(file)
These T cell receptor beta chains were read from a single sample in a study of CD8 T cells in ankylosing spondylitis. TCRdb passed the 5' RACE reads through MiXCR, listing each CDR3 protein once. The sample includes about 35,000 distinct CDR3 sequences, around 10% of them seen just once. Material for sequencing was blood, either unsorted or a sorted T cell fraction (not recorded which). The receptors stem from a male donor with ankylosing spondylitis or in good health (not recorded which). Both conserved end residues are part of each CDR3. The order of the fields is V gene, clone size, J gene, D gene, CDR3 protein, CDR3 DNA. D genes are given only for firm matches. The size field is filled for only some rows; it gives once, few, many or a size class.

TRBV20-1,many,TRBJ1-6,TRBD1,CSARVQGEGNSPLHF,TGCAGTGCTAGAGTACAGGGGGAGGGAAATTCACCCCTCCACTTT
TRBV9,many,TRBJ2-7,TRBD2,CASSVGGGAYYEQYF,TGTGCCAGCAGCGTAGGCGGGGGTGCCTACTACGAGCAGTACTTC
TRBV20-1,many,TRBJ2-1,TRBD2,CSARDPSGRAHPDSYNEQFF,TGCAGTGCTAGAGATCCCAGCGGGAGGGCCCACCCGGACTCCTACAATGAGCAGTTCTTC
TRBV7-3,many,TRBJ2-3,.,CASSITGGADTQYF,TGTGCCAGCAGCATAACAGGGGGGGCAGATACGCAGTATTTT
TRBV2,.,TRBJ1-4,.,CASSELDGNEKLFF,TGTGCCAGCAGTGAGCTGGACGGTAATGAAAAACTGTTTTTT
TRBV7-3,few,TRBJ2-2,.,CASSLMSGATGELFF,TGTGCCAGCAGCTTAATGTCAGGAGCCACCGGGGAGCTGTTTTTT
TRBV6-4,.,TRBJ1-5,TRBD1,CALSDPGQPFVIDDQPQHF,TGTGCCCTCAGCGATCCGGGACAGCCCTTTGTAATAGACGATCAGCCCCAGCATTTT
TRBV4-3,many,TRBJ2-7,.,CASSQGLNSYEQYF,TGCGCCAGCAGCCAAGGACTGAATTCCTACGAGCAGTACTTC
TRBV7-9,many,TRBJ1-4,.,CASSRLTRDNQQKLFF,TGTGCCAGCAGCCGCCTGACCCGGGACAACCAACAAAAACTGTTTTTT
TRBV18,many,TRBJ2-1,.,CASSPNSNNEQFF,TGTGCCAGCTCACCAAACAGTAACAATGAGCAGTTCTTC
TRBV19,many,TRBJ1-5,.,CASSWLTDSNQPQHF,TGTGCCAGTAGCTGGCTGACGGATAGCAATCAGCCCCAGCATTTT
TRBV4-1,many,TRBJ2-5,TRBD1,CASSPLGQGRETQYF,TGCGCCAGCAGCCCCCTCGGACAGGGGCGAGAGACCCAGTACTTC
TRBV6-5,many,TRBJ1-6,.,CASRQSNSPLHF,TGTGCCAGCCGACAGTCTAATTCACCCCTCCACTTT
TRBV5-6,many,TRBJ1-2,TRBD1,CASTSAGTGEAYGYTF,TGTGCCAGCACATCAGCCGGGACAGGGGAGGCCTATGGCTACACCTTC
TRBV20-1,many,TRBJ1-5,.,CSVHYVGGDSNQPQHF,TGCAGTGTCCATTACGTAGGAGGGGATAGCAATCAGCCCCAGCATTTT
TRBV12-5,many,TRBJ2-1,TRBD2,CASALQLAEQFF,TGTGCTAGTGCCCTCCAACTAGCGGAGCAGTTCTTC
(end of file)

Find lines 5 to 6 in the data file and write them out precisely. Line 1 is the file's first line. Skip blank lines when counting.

TRBV7-3,many,TRBJ2-3,.,CASSITGGADTQYF,TGTGCCAGCAGCATAACAGGGGGGGCAGATACGCAGTATTTT
TRBV2,.,TRBJ1-4,.,CASSELDGNEKLFF,TGTGCCAGCAGTGAGCTGGACGGTAATGAAAAACTGTTTTTT